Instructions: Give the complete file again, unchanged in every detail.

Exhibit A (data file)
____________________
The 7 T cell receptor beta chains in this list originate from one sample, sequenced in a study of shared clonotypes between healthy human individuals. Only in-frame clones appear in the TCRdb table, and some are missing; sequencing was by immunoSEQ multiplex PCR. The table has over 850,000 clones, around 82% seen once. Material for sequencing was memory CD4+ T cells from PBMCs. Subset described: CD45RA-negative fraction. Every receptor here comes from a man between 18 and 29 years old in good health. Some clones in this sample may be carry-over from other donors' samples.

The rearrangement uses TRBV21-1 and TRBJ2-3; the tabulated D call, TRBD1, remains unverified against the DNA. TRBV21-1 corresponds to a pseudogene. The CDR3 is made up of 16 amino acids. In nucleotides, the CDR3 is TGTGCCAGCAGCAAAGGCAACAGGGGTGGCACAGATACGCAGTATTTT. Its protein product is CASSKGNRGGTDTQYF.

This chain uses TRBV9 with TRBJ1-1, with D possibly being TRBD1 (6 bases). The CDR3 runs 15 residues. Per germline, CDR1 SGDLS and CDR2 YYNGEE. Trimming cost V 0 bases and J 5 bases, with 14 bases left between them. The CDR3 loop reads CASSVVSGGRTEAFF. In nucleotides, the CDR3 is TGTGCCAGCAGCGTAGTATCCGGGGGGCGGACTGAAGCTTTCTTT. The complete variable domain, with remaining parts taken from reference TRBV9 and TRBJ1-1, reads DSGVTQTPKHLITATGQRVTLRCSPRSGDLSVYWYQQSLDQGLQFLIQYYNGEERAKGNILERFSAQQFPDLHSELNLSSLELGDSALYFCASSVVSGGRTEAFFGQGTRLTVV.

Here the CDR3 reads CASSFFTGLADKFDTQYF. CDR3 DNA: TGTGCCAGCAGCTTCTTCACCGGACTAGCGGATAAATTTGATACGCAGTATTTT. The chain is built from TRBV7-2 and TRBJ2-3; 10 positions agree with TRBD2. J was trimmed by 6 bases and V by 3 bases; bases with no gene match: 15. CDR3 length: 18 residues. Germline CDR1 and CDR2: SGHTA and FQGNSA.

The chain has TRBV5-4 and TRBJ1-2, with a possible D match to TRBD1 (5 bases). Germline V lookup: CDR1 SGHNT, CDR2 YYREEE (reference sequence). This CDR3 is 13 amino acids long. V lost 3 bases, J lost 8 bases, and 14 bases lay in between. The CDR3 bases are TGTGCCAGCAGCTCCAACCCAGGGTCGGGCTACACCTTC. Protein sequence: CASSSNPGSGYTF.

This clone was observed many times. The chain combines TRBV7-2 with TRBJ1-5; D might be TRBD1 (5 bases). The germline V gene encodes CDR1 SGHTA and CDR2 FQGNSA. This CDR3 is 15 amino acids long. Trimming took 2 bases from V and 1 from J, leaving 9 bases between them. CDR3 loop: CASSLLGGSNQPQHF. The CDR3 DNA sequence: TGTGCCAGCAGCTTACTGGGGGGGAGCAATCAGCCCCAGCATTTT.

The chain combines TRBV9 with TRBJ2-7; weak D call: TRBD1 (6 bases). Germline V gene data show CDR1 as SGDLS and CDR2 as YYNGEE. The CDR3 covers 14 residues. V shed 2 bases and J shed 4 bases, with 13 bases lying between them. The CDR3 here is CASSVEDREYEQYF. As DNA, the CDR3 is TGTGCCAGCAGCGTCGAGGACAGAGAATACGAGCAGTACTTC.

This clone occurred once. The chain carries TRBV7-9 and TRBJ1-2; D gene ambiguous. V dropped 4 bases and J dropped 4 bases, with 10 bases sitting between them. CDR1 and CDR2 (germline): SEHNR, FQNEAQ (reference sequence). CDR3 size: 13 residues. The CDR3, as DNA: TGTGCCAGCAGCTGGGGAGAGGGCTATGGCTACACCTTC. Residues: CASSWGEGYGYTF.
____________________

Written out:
The 7 T cell receptor beta chains in this list originate from one sample, sequenced in a study of shared clonotypes between healthy human individuals. Only in-frame clones appear in the TCRdb table, and some are missing; sequencing was by immunoSEQ multiplex PCR. The table has over 850,000 clones, around 82% seen once. Material for sequencing was memory CD4+ T cells from PBMCs. Subset described: CD45RA-negative fraction. Every receptor here comes from a man between 18 and 29 years old in good health. Some clones in this sample may be carry-over from other donors' samples.

The rearrangement uses TRBV21-1 and TRBJ2-3; the tabulated D call, TRBD1, remains unverified against the DNA. TRBV21-1 corresponds to a pseudogene. The CDR3 is made up of 16 amino acids. In nucleotides, the CDR3 is TGTGCCAGCAGCAAAGGCAACAGGGGTGGCACAGATACGCAGTATTTT. Its protein product is CASSKGNRGGTDTQYF.

This chain uses TRBV9 with TRBJ1-1, with D possibly being TRBD1 (6 bases). The CDR3 runs 15 residues. Per germline, CDR1 SGDLS and CDR2 YYNGEE. Trimming cost V 0 bases and J 5 bases, with 14 bases left between them. The CDR3 loop reads CASSVVSGGRTEAFF. In nucleotides, the CDR3 is TGTGCCAGCAGCGTAGTATCCGGGGGGCGGACTGAAGCTTTCTTT. The complete variable domain, with remaining parts taken from reference TRBV9 and TRBJ1-1, reads DSGVTQTPKHLITATGQRVTLRCSPRSGDLSVYWYQQSLDQGLQFLIQYYNGEERAKGNILERFSAQQFPDLHSELNLSSLELGDSALYFCASSVVSGGRTEAFFGQGTRLTVV.

Here the CDR3 reads CASSFFTGLADKFDTQYF. CDR3 DNA: TGTGCCAGCAGCTTCTTCACCGGACTAGCGGATAAATTTGATACGCAGTATTTT. The chain is built from TRBV7-2 and TRBJ2-3; 10 positions agree with TRBD2. J was trimmed by 6 bases and V by 3 bases; bases with no gene match: 15. CDR3 length: 18 residues. Germline CDR1 and CDR2: SGHTA and FQGNSA.

The chain has TRBV5-4 and TRBJ1-2, with a possible D match to TRBD1 (5 bases). Germline V lookup: CDR1 SGHNT, CDR2 YYREEE (reference sequence). This CDR3 is 13 amino acids long. V lost 3 bases, J lost 8 bases, and 14 bases lay in between. The CDR3 bases are TGTGCCAGCAGCTCCAACCCAGGGTCGGGCTACACCTTC. Protein sequence: CASSSNPGSGYTF.

This clone was observed many times. The chain combines TRBV7-2 with TRBJ1-5; D might be TRBD1 (5 bases). The germline V gene encodes CDR1 SGHTA and CDR2 FQGNSA. This CDR3 is 15 amino acids long. Trimming took 2 bases from V and 1 from J, leaving 9 bases between them. CDR3 loop: CASSLLGGSNQPQHF. The CDR3 DNA sequence: TGTGCCAGCAGCTTACTGGGGGGGAGCAATCAGCCCCAGCATTTT.

The chain combines TRBV9 with TRBJ2-7; weak D call: TRBD1 (6 bases). Germline V gene data show CDR1 as SGDLS and CDR2 as YYNGEE. The CDR3 covers 14 residues. V shed 2 bases and J shed 4 bases, with 13 bases lying between them. The CDR3 here is CASSVEDREYEQYF. As DNA, the CDR3 is TGTGCCAGCAGCGTCGAGGACAGAGAATACGAGCAGTACTTC.

This clone occurred once. The chain carries TRBV7-9 and TRBJ1-2; D gene ambiguous. V dropped 4 bases and J dropped 4 bases, with 10 bases sitting between them. CDR1 and CDR2 (germline): SEHNR, FQNEAQ (reference sequence). CDR3 size: 13 residues. The CDR3, as DNA: TGTGCCAGCAGCTGGGGAGAGGGCTATGGCTACACCTTC. Residues: CASSWGEGYGYTF.